The High Price of Not Standing Up to Injustice and Violence

Many questions are coming up about the police response to the school shooting in Uvalde, Texas. Gunman Salvador Ramos stormed the school, killing 19 kids and two teachers, while not being stopped for almost an hour.

The initial responding officers were shot at; other parents and cops were told to stay outside until a group of Border Tactical (BORTAC) agents got frustrated.

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They went in anyway, taking down the psychopathic killer and saving the remaining kids.

The cost of not acting can be extremely high. It can mean kids never coming home, a woman getting raped, people being robbed and individuals being beaten, traumatized, and murdered.

The High Price of Inaction

The high price of inaction is evident to see every day.

We see it especially in places like the New York subway, where a recent video shows a crazed black male terrorizing passengers. He’s shouting at them, cursing, then grabs one woman by the hair and begins mumbling as he drags and pushes her around.

A man filming the incident comments on it, but nobody steps up to help, despite the attacker appearing to be unarmed. He eventually jumps and tries to smash the windows of the train before getting off at a station.

The point is the onlookers didn’t want any “trouble.” Their mentality was to freeze and shrink into their shells, hoping the bad man would leave them alone. That mentality will get you killed.

To be fair, reckless action without thinking is also a very bad idea. You need to see the situation and then decide what to do. If the man had been armed, for example, a response would have to be much swifter and more strategic.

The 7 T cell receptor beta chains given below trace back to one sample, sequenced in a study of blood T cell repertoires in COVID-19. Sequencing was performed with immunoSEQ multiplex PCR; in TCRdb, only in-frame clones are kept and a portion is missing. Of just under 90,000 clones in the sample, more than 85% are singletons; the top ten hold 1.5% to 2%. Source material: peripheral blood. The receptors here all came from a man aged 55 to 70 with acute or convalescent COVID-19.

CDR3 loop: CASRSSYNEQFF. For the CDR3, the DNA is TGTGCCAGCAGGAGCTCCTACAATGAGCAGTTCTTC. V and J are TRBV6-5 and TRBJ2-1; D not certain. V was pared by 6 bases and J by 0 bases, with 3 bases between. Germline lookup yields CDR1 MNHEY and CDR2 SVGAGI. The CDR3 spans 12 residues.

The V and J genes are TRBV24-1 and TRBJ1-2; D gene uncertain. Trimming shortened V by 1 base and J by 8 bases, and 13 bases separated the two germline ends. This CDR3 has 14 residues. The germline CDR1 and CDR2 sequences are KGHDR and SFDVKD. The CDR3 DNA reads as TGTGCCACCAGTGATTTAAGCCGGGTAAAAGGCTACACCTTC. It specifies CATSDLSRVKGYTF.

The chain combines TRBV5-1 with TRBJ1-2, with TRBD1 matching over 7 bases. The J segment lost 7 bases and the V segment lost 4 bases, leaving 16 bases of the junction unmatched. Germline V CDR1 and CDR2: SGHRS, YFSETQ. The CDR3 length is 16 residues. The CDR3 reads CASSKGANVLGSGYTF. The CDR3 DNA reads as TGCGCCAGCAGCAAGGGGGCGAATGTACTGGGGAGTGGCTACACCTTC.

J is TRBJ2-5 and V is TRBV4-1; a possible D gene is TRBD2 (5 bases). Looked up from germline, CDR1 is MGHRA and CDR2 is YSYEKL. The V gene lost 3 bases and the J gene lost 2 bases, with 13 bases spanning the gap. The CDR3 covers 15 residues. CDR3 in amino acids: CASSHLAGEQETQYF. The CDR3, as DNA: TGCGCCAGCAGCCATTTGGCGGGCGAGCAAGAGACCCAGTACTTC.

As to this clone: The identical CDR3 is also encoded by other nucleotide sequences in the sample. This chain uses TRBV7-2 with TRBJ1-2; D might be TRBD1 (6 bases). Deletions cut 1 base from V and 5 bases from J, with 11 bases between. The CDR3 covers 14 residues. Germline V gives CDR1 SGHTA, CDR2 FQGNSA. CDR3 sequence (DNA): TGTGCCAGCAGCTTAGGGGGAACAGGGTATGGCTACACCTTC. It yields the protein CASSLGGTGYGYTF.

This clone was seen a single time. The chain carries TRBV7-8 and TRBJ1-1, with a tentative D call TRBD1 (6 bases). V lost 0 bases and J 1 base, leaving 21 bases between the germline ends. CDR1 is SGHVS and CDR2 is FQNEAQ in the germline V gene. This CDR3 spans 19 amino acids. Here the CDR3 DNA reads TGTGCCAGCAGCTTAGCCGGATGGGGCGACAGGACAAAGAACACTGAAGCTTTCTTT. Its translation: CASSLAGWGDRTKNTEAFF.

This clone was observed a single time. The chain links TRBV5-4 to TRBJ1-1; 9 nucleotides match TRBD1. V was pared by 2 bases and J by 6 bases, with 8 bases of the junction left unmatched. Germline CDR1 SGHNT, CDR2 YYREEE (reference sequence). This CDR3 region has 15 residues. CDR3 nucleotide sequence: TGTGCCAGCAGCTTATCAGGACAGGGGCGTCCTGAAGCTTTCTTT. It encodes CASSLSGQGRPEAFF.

Though in general, civilians need to get out of this passive mindset they are in. Particularly as a crime wave sweeps our cities and society, we simply can’t afford to play dumb and hide.

The predators love that.

The Brave Few

There are still brave people out there, including the BORTAC agents who stormed Robb Elementary in Uvalde, saved the kids, and took out the disgusting shooter.

Though as we see all too often, particularly in our big cities, many people have become accustomed to only doing what they’re told and hiding to try to stay safe.

Perhaps it’s the several years of lockdowns and this nanny state mentality: the idea somebody else will do it and somebody else will solve the problem. In many cases, they will not.

If you’re wondering why somebody doesn’t do something, then do something.

That’s exactly what Jean Paul Lapierre did, for example, several years ago in Chicago. He was there to run a marathon when a thug pulled out a gun on the subway.

This retired boxer was furious and grabbed the gun before pushing the man up against the door and shouting at him to stop. Who knows how many lives Lapierre saved.

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